Willy’s Wonderland is a decent idea that only succeeds with the grace of Nicholas Cage.
Published on July 23, 2021
Rating 2.5 /5
Willy’s Wonderland is sure to be recognized as the Five Nights at Freddy’s movie for sharing a premise similar to that cult video game. The game was simple; you played a security guard watching over an old pizza place and had to make sure the animatronics didn't come to life and kill you. This movie is pretty much the same thing and it’s hard to deny some inspiration considering the script was conceived in 2016, well into the craze of Five Nights being popular. Now that the craze has died down, the film can exist more on its own without the association. This point doesn’t exactly make the film great but it does free it of lazy compare and contrast essays.
Nicolas Cage is at least used incredibly effectively in this scenario as the anti-hero. He plays a nameless man with a car and sunglasses so cool he doesn’t speak a word throughout the movie, a mixed-bag approach considering the Cage is mostly known for his amped-up deliveries that are sadly stripped from this feature. His car breaks down in a small town in Nevada and he doesn’t have access to an ATM for making repairs. This mechanic has a deal for him. If he can clean up the abandoned and dilapidated Willy’s Wonderland pizza place overnight, the repairs are free. It sounds like a good deal and Cage’s character accepts in his own muted ways of maintaining his stoic demeanor.
What the mechanic and the owner of Willy’s haven’t told this stranger is that the pizza place is haunted. It was a den for Satanists and child murderers who, when found out, killed themselves and possessed the animatronic characters that sing for the kids. Now the town has a pact with the possessed robots, vowing to provide Willy’s Wonderland of creatures with blood sacrifices to appease the Satanists and murder the town. Thus, strangers like Cage become targets. The only problem this time is that they picked Nicolas Cage in his bad-ass mode.
I like the idea of Cage’s straightforward nature. He is told to clean up the place but also takes breaks. He takes this advice to heart. He cleans up the place and if the animatronics attack him, he fights back. But, most importantly, he takes breaks. He sets his timer and sticks to it, putting off work for a few minutes to have a soda and play some pinball. He treats this situation with all the quiet dedication of any job, even abandoning fights so he can go take a break. You gotta pace yourself!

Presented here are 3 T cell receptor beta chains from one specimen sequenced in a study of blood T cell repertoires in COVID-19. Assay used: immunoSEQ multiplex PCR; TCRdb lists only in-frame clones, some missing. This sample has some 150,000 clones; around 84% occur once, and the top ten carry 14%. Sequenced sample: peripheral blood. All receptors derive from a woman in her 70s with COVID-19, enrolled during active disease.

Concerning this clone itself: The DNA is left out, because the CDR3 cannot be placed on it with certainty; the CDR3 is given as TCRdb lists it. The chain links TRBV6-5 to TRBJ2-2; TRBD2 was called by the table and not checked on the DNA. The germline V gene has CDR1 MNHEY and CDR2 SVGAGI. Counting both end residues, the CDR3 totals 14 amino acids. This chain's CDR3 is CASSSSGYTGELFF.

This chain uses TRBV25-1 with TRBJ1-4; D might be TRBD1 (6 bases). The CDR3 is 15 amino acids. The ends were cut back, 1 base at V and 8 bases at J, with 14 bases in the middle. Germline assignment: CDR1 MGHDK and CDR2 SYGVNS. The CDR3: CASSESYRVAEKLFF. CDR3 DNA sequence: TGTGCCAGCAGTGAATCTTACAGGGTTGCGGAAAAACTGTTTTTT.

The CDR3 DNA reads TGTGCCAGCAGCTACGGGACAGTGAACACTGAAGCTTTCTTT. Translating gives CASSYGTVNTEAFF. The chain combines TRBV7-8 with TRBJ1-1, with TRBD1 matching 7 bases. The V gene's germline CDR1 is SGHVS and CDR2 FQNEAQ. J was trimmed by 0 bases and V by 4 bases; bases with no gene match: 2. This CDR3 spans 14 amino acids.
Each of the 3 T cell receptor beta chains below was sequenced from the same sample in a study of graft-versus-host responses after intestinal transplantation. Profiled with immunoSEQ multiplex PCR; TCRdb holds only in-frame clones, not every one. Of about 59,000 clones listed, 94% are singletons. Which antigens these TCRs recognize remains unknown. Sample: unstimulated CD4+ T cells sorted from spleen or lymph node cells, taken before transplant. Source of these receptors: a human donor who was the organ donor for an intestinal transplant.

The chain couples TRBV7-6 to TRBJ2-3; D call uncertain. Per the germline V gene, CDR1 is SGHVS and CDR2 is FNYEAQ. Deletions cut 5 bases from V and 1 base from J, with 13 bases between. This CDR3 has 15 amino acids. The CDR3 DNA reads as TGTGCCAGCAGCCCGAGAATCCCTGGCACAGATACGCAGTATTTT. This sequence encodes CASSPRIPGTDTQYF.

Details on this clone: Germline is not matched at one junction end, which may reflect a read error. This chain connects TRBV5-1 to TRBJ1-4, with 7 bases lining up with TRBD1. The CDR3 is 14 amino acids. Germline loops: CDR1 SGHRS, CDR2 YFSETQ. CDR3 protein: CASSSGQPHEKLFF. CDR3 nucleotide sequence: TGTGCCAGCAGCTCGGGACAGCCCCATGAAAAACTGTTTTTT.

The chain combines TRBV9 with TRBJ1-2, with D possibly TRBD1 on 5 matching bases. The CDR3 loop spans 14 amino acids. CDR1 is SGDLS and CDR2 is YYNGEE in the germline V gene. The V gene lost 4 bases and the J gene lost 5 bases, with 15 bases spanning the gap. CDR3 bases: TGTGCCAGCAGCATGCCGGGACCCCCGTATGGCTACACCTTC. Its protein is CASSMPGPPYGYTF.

Naturally, the film would be no fun if it was just Cage carving up robots without many stakes. So the film settles on having a gaggle of young adults bust into the place, unknowing of its secrets, to become fodder for the various machines. Their deaths are pretty clever, ranging from neck snaps from a frog with a long tongue to a knight who stabs with a sword. The film adheres to the Final Girl trope by having plenty of bodies present so we can see just how vicious these animatronics can be.
The animatronics themselves, however, are not as intriguing. They all pretty much have one gimmick and don’t really leap out from their stereotypes. One of the least interesting might be a turtle in a sombrero who spends most of the movie speaking in Spanish and he’s pretty pathetic in terms of how easily he can be defeated. There’s so much unexplored material with this angle. What of the spirits possessed these machines? Don’t they have personalities before they locked themselves in these cages of parts and fur? Apparently, they’ve been trapped for so long they’ve lost sight of any means of individuality. They all need to kill and that’s all they care about. That’s okay for a simple and mindless slasher but one can’t help but feel there’s more to this concept.
Willy’s Wonderland is a decent idea that only succeeds with the grace of Nicholas Cage. The kills are decent, the atmosphere is perfectly dark and scary, and there are some solid tongue-in-cheek elements. The only problem is a general concept wears thin and the kills start to lack punch as the picture goes on, despite one impressive bifurcation in the climax. It’s far from the worst Cage picture but it’s sure to only be regarded more as the Five Nights at Freddy’s movie than anything else.
Mark has been a professional film critic for over five years and a film lover all his life.